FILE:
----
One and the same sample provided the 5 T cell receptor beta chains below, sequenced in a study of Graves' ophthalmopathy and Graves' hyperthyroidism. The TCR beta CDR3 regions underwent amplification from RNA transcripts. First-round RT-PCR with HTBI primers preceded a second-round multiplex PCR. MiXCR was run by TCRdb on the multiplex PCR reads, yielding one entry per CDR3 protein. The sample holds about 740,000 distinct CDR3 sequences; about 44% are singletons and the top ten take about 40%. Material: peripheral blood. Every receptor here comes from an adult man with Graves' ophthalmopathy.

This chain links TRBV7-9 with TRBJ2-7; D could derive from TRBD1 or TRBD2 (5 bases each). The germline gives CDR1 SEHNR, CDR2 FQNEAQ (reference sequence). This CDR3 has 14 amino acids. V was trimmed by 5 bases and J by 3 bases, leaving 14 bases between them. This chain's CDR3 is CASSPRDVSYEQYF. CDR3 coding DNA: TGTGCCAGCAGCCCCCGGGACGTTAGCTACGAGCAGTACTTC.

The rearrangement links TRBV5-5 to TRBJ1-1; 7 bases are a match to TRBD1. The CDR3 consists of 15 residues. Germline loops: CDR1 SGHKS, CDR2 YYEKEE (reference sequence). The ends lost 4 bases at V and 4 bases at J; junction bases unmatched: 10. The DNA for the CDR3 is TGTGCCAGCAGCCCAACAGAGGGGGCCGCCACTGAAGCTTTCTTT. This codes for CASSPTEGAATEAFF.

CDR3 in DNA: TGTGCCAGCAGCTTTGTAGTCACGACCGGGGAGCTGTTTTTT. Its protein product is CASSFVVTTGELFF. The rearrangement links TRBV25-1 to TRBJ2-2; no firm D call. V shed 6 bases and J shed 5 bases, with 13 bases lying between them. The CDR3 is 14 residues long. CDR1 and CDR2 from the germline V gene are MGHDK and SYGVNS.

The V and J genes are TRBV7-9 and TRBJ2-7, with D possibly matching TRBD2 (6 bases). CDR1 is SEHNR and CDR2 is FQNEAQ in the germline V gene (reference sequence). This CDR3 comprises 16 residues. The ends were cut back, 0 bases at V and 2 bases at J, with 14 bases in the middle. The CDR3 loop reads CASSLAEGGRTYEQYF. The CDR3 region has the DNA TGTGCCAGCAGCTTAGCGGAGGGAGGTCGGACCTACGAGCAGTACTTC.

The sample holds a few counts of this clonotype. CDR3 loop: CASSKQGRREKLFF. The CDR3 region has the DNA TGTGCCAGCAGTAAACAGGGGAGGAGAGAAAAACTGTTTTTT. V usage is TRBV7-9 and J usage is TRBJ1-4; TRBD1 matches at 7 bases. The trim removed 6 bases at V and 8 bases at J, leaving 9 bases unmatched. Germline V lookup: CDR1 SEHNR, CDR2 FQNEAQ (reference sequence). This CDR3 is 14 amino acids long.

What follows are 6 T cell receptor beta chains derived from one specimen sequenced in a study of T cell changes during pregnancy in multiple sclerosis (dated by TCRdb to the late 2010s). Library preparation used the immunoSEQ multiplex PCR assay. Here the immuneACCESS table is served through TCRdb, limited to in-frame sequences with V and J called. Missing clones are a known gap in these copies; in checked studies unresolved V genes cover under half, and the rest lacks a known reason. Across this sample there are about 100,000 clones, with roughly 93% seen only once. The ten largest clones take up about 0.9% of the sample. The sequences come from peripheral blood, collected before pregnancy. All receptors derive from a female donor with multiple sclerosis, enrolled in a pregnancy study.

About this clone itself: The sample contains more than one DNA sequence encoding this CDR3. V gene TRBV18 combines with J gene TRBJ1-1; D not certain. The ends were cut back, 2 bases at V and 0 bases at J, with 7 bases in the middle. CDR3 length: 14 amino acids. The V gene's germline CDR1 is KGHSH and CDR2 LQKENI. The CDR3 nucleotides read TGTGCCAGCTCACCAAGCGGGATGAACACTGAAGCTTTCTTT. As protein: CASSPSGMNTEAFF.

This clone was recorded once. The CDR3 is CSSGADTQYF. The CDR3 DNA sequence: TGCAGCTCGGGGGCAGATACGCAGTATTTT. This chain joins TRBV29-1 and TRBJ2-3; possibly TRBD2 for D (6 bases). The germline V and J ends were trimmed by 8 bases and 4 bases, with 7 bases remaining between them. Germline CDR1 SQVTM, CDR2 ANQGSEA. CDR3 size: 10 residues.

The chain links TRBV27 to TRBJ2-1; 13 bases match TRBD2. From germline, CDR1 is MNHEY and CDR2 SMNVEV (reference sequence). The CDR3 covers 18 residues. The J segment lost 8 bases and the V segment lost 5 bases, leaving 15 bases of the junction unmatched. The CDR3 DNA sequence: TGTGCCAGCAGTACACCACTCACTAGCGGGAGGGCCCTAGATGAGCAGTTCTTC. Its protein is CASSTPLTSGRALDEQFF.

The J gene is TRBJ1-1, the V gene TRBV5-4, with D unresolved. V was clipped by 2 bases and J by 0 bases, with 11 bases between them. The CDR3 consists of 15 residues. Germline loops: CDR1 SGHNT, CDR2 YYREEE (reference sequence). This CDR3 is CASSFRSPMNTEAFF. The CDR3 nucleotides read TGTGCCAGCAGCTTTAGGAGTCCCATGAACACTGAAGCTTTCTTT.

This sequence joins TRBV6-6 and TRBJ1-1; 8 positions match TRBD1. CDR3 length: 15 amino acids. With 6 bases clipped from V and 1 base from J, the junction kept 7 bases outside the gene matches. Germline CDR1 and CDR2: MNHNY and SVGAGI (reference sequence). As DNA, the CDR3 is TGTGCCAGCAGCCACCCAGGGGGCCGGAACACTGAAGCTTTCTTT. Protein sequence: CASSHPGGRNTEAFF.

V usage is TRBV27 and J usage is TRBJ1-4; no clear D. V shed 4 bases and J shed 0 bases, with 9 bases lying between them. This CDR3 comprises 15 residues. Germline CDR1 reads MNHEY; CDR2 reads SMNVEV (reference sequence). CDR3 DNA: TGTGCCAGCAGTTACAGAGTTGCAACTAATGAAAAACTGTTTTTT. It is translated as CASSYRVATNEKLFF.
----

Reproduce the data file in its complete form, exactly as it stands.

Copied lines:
One and the same sample provided the 5 T cell receptor beta chains below, sequenced in a study of Graves' ophthalmopathy and Graves' hyperthyroidism. The TCR beta CDR3 regions underwent amplification from RNA transcripts. First-round RT-PCR with HTBI primers preceded a second-round multiplex PCR. MiXCR was run by TCRdb on the multiplex PCR reads, yielding one entry per CDR3 protein. The sample holds about 740,000 distinct CDR3 sequences; about 44% are singletons and the top ten take about 40%. Material: peripheral blood. Every receptor here comes from an adult man with Graves' ophthalmopathy.

This chain links TRBV7-9 with TRBJ2-7; D could derive from TRBD1 or TRBD2 (5 bases each). The germline gives CDR1 SEHNR, CDR2 FQNEAQ (reference sequence). This CDR3 has 14 amino acids. V was trimmed by 5 bases and J by 3 bases, leaving 14 bases between them. This chain's CDR3 is CASSPRDVSYEQYF. CDR3 coding DNA: TGTGCCAGCAGCCCCCGGGACGTTAGCTACGAGCAGTACTTC.

The rearrangement links TRBV5-5 to TRBJ1-1; 7 bases are a match to TRBD1. The CDR3 consists of 15 residues. Germline loops: CDR1 SGHKS, CDR2 YYEKEE (reference sequence). The ends lost 4 bases at V and 4 bases at J; junction bases unmatched: 10. The DNA for the CDR3 is TGTGCCAGCAGCCCAACAGAGGGGGCCGCCACTGAAGCTTTCTTT. This codes for CASSPTEGAATEAFF.

CDR3 in DNA: TGTGCCAGCAGCTTTGTAGTCACGACCGGGGAGCTGTTTTTT. Its protein product is CASSFVVTTGELFF. The rearrangement links TRBV25-1 to TRBJ2-2; no firm D call. V shed 6 bases and J shed 5 bases, with 13 bases lying between them. The CDR3 is 14 residues long. CDR1 and CDR2 from the germline V gene are MGHDK and SYGVNS.

The V and J genes are TRBV7-9 and TRBJ2-7, with D possibly matching TRBD2 (6 bases). CDR1 is SEHNR and CDR2 is FQNEAQ in the germline V gene (reference sequence). This CDR3 comprises 16 residues. The ends were cut back, 0 bases at V and 2 bases at J, with 14 bases in the middle. The CDR3 loop reads CASSLAEGGRTYEQYF. The CDR3 region has the DNA TGTGCCAGCAGCTTAGCGGAGGGAGGTCGGACCTACGAGCAGTACTTC.

The sample holds a few counts of this clonotype. CDR3 loop: CASSKQGRREKLFF. The CDR3 region has the DNA TGTGCCAGCAGTAAACAGGGGAGGAGAGAAAAACTGTTTTTT. V usage is TRBV7-9 and J usage is TRBJ1-4; TRBD1 matches at 7 bases. The trim removed 6 bases at V and 8 bases at J, leaving 9 bases unmatched. Germline V lookup: CDR1 SEHNR, CDR2 FQNEAQ (reference sequence). This CDR3 is 14 amino acids long.

What follows are 6 T cell receptor beta chains derived from one specimen sequenced in a study of T cell changes during pregnancy in multiple sclerosis (dated by TCRdb to the late 2010s). Library preparation used the immunoSEQ multiplex PCR assay. Here the immuneACCESS table is served through TCRdb, limited to in-frame sequences with V and J called. Missing clones are a known gap in these copies; in checked studies unresolved V genes cover under half, and the rest lacks a known reason. Across this sample there are about 100,000 clones, with roughly 93% seen only once. The ten largest clones take up about 0.9% of the sample. The sequences come from peripheral blood, collected before pregnancy. All receptors derive from a female donor with multiple sclerosis, enrolled in a pregnancy study.

About this clone itself: The sample contains more than one DNA sequence encoding this CDR3. V gene TRBV18 combines with J gene TRBJ1-1; D not certain. The ends were cut back, 2 bases at V and 0 bases at J, with 7 bases in the middle. CDR3 length: 14 amino acids. The V gene's germline CDR1 is KGHSH and CDR2 LQKENI. The CDR3 nucleotides read TGTGCCAGCTCACCAAGCGGGATGAACACTGAAGCTTTCTTT. As protein: CASSPSGMNTEAFF.

This clone was recorded once. The CDR3 is CSSGADTQYF. The CDR3 DNA sequence: TGCAGCTCGGGGGCAGATACGCAGTATTTT. This chain joins TRBV29-1 and TRBJ2-3; possibly TRBD2 for D (6 bases). The germline V and J ends were trimmed by 8 bases and 4 bases, with 7 bases remaining between them. Germline CDR1 SQVTM, CDR2 ANQGSEA. CDR3 size: 10 residues.

The chain links TRBV27 to TRBJ2-1; 13 bases match TRBD2. From germline, CDR1 is MNHEY and CDR2 SMNVEV (reference sequence). The CDR3 covers 18 residues. The J segment lost 8 bases and the V segment lost 5 bases, leaving 15 bases of the junction unmatched. The CDR3 DNA sequence: TGTGCCAGCAGTACACCACTCACTAGCGGGAGGGCCCTAGATGAGCAGTTCTTC. Its protein is CASSTPLTSGRALDEQFF.

The J gene is TRBJ1-1, the V gene TRBV5-4, with D unresolved. V was clipped by 2 bases and J by 0 bases, with 11 bases between them. The CDR3 consists of 15 residues. Germline loops: CDR1 SGHNT, CDR2 YYREEE (reference sequence). This CDR3 is CASSFRSPMNTEAFF. The CDR3 nucleotides read TGTGCCAGCAGCTTTAGGAGTCCCATGAACACTGAAGCTTTCTTT.

This sequence joins TRBV6-6 and TRBJ1-1; 8 positions match TRBD1. CDR3 length: 15 amino acids. With 6 bases clipped from V and 1 base from J, the junction kept 7 bases outside the gene matches. Germline CDR1 and CDR2: MNHNY and SVGAGI (reference sequence). As DNA, the CDR3 is TGTGCCAGCAGCCACCCAGGGGGCCGGAACACTGAAGCTTTCTTT. Protein sequence: CASSHPGGRNTEAFF.

V usage is TRBV27 and J usage is TRBJ1-4; no clear D. V shed 4 bases and J shed 0 bases, with 9 bases lying between them. This CDR3 comprises 15 residues. Germline CDR1 reads MNHEY; CDR2 reads SMNVEV (reference sequence). CDR3 DNA: TGTGCCAGCAGTTACAGAGTTGCAACTAATGAAAAACTGTTTTTT. It is translated as CASSYRVATNEKLFF.